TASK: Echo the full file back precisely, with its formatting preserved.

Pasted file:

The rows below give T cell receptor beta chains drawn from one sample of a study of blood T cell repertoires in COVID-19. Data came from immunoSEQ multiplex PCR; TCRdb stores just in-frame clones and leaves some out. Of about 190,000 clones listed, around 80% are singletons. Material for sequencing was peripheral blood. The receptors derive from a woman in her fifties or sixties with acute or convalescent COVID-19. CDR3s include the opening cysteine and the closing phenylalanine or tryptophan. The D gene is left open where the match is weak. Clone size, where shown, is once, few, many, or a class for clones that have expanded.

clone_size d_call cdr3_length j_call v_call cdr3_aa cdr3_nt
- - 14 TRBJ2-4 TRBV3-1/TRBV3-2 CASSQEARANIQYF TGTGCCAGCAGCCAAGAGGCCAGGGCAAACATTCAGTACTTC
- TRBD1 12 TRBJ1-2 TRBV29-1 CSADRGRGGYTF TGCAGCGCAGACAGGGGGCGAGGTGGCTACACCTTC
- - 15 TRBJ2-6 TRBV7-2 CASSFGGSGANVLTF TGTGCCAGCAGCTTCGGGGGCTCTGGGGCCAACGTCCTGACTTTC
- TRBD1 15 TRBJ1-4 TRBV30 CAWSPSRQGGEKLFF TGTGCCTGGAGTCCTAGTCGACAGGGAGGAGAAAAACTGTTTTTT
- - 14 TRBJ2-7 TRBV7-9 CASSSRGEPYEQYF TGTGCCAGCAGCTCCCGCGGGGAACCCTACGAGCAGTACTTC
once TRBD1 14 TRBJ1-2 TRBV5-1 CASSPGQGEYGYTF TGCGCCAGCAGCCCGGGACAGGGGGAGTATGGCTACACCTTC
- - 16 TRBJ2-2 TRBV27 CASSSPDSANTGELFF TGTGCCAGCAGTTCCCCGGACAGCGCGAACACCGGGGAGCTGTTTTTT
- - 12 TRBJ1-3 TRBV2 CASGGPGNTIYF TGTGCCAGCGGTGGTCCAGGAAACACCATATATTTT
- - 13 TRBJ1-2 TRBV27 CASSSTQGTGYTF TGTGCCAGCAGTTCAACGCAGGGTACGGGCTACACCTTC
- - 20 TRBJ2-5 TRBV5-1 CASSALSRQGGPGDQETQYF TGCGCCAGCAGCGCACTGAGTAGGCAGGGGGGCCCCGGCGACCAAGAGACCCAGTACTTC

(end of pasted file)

The rows below give T cell receptor beta chains drawn from one sample of a study of blood T cell repertoires in COVID-19. Data came from immunoSEQ multiplex PCR; TCRdb stores just in-frame clones and leaves some out. Of about 190,000 clones listed, around 80% are singletons. Material for sequencing was peripheral blood. The receptors derive from a woman in her fifties or sixties with acute or convalescent COVID-19. CDR3s include the opening cysteine and the closing phenylalanine or tryptophan. The D gene is left open where the match is weak. Clone size, where shown, is once, few, many, or a class for clones that have expanded.

clone_size d_call cdr3_length j_call v_call cdr3_aa cdr3_nt
- - 14 TRBJ2-4 TRBV3-1/TRBV3-2 CASSQEARANIQYF TGTGCCAGCAGCCAAGAGGCCAGGGCAAACATTCAGTACTTC
- TRBD1 12 TRBJ1-2 TRBV29-1 CSADRGRGGYTF TGCAGCGCAGACAGGGGGCGAGGTGGCTACACCTTC
- - 15 TRBJ2-6 TRBV7-2 CASSFGGSGANVLTF TGTGCCAGCAGCTTCGGGGGCTCTGGGGCCAACGTCCTGACTTTC
- TRBD1 15 TRBJ1-4 TRBV30 CAWSPSRQGGEKLFF TGTGCCTGGAGTCCTAGTCGACAGGGAGGAGAAAAACTGTTTTTT
- - 14 TRBJ2-7 TRBV7-9 CASSSRGEPYEQYF TGTGCCAGCAGCTCCCGCGGGGAACCCTACGAGCAGTACTTC
once TRBD1 14 TRBJ1-2 TRBV5-1 CASSPGQGEYGYTF TGCGCCAGCAGCCCGGGACAGGGGGAGTATGGCTACACCTTC
- - 16 TRBJ2-2 TRBV27 CASSSPDSANTGELFF TGTGCCAGCAGTTCCCCGGACAGCGCGAACACCGGGGAGCTGTTTTTT
- - 12 TRBJ1-3 TRBV2 CASGGPGNTIYF TGTGCCAGCGGTGGTCCAGGAAACACCATATATTTT
- - 13 TRBJ1-2 TRBV27 CASSSTQGTGYTF TGTGCCAGCAGTTCAACGCAGGGTACGGGCTACACCTTC
- - 20 TRBJ2-5 TRBV5-1 CASSALSRQGGPGDQETQYF TGCGCCAGCAGCGCACTGAGTAGGCAGGGGGGCCCCGGCGACCAAGAGACCCAGTACTTC